Baby Black Rat Snake: Identification, Price and Facts

Black Rat Snake (Pantherophis obsoletus) is a species of nonvenomous snake. These snakes are native to the United States, particularly in the midwestern and southern parts of the country. 

Because of their lack of venom and non-aggressive temperament, they are very popular as pets all around the world. If you’re thinking about having a black rat snake as a pet, choosing a baby snake might be better than keeping an adult. 

This way, you get to have more years with your pet. In this article, we’ll talk about how to identify a baby black rat snake if you’re planning to purchase one, as well as their price and some interesting facts about them.

With proper environment and care, a baby black snake will stay with you for up to 15 years. So, if you’re planning to have one, make sure to love it and provide all of its necessities. 

Identification (How to Identify)

Identifying a baby black rat snake from others is a tricky business because of their similarity in appearance to various different snake species. Their coloration, in particular, is very similar to miniature fox snakes like the Eastern Fox Snake and the Western Fox Snake.

Baby Black Rat Snake Identification
Baby Black Rat Snake Identification
Image Source | pilotonline, wildlifepreservation, mnherps

Also, the snake looks different as a juvenile and an adult. But there are indicators in their morphology you can follow to identify a baby black rat snake.

If you’re planning to purchase a baby rat snake instead of an adult one, remember that the coloring will not be the same for the two. While the adults have shiny black as the highlighted color, the baby black rat snake is more gray than black.

Their whole body is gray with dark brown spots on it. The ventral side of the snake has fewer markings. There are also some brown markings on its face: one between the eyes and a pair extending down from each eye. The eyes of a baby black rat snake are white with round pupils instead of the black eyes of an adult.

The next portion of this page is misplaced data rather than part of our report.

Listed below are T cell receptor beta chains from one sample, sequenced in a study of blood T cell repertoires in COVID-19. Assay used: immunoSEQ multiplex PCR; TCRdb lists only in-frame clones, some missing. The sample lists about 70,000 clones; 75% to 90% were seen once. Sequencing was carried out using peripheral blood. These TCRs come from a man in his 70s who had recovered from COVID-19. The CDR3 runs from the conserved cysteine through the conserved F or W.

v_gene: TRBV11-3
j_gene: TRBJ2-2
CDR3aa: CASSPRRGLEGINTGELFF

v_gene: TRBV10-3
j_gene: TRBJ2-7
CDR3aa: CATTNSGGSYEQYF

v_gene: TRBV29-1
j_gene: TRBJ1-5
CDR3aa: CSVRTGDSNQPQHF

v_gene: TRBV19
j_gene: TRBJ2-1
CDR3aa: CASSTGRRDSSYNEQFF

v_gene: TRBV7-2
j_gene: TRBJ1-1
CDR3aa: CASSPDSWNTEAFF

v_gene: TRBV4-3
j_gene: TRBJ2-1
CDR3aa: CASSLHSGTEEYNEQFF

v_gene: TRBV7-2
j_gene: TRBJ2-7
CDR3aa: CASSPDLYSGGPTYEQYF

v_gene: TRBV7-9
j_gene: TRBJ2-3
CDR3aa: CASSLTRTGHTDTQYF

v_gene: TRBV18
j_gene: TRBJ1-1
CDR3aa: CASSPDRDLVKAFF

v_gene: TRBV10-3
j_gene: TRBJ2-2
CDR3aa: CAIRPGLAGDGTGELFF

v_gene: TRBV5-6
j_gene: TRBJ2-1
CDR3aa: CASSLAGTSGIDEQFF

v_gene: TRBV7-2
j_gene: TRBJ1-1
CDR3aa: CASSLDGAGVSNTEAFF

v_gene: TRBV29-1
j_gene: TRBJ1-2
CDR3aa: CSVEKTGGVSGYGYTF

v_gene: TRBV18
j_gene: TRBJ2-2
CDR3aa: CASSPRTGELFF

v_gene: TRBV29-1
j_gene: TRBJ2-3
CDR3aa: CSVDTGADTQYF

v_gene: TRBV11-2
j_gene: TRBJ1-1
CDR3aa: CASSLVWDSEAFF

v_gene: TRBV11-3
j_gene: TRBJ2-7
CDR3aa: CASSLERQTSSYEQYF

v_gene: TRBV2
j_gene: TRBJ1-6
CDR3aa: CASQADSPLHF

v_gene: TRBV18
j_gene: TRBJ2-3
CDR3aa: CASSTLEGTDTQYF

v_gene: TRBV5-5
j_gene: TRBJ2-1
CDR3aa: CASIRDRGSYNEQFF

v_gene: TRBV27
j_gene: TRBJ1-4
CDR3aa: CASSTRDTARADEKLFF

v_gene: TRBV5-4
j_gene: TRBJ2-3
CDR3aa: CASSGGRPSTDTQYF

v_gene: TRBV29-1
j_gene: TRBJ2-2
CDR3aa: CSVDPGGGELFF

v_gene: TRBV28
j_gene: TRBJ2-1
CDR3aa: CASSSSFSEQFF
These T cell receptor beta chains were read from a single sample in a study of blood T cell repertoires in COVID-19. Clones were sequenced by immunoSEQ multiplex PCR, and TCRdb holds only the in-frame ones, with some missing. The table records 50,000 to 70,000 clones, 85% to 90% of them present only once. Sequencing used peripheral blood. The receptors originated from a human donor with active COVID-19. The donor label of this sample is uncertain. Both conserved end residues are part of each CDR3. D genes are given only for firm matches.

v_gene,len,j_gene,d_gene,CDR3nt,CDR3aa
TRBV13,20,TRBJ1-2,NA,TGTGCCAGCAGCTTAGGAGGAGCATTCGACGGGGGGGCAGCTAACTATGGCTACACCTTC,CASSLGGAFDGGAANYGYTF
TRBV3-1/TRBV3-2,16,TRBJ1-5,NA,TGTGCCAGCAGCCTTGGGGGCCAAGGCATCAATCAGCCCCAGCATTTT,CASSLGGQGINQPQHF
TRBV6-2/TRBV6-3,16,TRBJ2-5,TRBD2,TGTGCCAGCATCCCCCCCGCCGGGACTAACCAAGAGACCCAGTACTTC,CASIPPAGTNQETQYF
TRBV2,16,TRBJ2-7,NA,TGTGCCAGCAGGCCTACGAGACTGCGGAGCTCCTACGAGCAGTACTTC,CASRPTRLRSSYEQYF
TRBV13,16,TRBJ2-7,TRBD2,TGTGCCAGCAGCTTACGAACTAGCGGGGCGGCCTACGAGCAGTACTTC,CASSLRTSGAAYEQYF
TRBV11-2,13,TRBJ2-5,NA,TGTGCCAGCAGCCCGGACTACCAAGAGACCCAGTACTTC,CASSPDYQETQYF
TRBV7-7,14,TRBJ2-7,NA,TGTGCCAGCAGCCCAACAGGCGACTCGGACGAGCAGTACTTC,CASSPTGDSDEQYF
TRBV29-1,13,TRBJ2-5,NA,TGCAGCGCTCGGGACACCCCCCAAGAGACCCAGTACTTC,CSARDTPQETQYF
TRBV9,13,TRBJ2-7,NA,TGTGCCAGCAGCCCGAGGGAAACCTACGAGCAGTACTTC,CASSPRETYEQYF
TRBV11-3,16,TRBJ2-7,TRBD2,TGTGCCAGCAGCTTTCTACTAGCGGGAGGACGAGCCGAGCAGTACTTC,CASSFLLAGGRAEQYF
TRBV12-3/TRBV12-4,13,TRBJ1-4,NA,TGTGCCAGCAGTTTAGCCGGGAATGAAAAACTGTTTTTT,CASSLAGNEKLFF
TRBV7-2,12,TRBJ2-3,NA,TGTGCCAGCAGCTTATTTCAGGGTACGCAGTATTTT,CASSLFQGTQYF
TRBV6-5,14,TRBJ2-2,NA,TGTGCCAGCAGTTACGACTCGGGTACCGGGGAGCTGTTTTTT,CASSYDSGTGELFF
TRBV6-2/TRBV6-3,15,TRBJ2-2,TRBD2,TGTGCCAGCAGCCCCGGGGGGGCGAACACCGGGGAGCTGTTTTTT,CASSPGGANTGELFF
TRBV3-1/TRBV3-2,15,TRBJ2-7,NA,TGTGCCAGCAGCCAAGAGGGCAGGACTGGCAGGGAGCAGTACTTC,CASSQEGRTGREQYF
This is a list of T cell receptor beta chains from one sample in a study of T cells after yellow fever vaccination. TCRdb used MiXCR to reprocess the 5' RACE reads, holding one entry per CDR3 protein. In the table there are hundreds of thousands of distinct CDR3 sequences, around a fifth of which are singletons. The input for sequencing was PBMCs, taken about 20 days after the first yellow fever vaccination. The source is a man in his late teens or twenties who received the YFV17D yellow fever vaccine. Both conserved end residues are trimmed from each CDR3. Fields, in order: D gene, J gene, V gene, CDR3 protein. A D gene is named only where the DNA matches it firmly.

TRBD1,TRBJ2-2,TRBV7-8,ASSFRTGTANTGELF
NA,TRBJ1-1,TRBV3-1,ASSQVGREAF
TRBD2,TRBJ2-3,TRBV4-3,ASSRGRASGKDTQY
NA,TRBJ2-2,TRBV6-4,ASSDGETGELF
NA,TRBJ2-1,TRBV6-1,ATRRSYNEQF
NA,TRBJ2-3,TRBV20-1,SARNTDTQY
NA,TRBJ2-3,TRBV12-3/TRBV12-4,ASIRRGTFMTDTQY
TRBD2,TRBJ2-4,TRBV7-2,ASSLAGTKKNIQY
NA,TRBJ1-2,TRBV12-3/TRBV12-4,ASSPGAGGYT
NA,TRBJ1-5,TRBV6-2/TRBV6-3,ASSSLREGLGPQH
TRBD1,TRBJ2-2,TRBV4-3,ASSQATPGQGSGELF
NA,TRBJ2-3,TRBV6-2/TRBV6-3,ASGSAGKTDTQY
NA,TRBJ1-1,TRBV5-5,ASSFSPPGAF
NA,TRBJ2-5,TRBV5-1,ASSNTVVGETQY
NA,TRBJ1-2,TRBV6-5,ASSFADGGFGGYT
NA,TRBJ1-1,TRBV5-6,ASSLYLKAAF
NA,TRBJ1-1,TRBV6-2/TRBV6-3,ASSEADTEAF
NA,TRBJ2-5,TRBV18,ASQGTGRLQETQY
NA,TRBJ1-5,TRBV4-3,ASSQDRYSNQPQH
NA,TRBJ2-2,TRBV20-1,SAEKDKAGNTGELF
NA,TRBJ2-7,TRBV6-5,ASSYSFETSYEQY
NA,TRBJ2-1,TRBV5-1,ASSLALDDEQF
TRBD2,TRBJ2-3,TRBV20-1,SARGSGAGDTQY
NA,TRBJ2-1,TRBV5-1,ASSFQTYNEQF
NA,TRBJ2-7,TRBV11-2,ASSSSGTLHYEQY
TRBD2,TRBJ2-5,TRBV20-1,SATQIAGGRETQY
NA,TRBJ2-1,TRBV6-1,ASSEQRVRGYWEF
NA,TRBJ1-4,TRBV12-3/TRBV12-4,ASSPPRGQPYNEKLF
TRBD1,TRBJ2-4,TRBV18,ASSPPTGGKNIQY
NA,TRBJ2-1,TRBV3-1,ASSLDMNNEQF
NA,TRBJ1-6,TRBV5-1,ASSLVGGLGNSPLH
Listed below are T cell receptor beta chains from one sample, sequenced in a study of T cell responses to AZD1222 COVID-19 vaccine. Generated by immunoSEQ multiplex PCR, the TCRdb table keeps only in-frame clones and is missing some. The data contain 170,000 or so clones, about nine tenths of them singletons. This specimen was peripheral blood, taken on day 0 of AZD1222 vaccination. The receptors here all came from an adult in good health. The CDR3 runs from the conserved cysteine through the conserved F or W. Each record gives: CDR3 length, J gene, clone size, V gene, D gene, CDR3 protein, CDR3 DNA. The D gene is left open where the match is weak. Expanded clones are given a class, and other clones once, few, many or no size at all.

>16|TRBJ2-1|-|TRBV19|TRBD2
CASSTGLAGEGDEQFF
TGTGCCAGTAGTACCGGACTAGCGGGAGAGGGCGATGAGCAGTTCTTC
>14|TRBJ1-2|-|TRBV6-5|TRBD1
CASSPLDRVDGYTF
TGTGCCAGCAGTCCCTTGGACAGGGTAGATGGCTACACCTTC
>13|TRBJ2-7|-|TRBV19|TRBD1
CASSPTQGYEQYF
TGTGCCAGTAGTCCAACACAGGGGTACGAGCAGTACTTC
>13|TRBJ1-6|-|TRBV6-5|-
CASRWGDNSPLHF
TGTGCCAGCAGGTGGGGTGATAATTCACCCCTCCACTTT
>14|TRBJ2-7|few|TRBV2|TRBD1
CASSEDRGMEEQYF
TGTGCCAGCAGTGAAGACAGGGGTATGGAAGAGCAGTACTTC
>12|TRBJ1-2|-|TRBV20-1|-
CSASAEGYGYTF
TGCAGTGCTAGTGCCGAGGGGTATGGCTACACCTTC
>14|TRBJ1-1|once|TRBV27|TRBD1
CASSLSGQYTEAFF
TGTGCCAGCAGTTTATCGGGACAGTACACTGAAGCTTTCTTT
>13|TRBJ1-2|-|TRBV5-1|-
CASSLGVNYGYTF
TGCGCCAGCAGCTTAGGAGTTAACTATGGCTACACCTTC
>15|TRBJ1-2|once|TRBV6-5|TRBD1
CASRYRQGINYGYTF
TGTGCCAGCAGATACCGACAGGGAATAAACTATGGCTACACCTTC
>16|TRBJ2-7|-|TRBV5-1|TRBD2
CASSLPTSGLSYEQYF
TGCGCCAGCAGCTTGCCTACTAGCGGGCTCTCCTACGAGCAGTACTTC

baby black rat snake identification
Baby Black Rat Snake Price | Credits: pilotonline

The price of a baby black rat snake can be around $79.99 to $150.99, depending on your location, availability, stock, and other breeding factors.

Sometimes it is also noticed an exponential rise in the price for an adult Black Rat Snake. In addition, the other species of Rat snakes are very costly and can be reached up to $1600 for a Japanese forest rat snakeTherefore, it’s always better to research more about snakes before making any purchases. 

Note: We are not breeders; these prices are based on online sales shown on Google. Prices may differ depending on region to region. Also, this post is only for educational purposes.

Interesting Facts

  • The juvenile snakes of this species have a lighter shade than the adults. The color of their skin darkens with time, and the patterns on their back become almost obsolete. Though the marks can be seen when the adult stretches.
  • Black Rat Snakes have several common names, including Western Rat Snake, Pilot Black Snake, Black Coluber, and Chicken Snake.
  • Another popular name for black rat snakes is just Black Snake. They share the name with some other snakes in the USA, including Eastern Indigo Snake, Eastern Racer, and Black Kingsnake.
  • Their other nickname, Pilot Black Snake, comes from the false belief that they lead venomous snakes like the Copperheads and the Timber Rattlesnakes to their den to hibernate during winter.
  • Black rat snakes are powerful constrictors and constrict their prey until they collapse from obstructive shock.
  • While facing a threat, these snakes vibrate their tail in a mimicry of the rattlesnakes to scare.

How to Take Care

Baby black rat snakes are docile and low-maintenance and easier to keep as pets than some of the other snakes. They are good climbers, so make sure to give your baby black snake enough space to move but also remember to keep its tank safely locked.

Black rat snakes prefer cool temperatures, so keep the temperature of their tank around 80 to 85 degrees Fahrenheit. But don’t lower the temperature below 70 degrees lest they go into hibernation.

Baby black rat snakes are pretty hardy and don’t catch a lot of diseases. But they are susceptible to mouth rot, infectious stomatitis, and fungal and bacterial respiratory infections. In that case, go to a veterinarian who specializes in reptiles.

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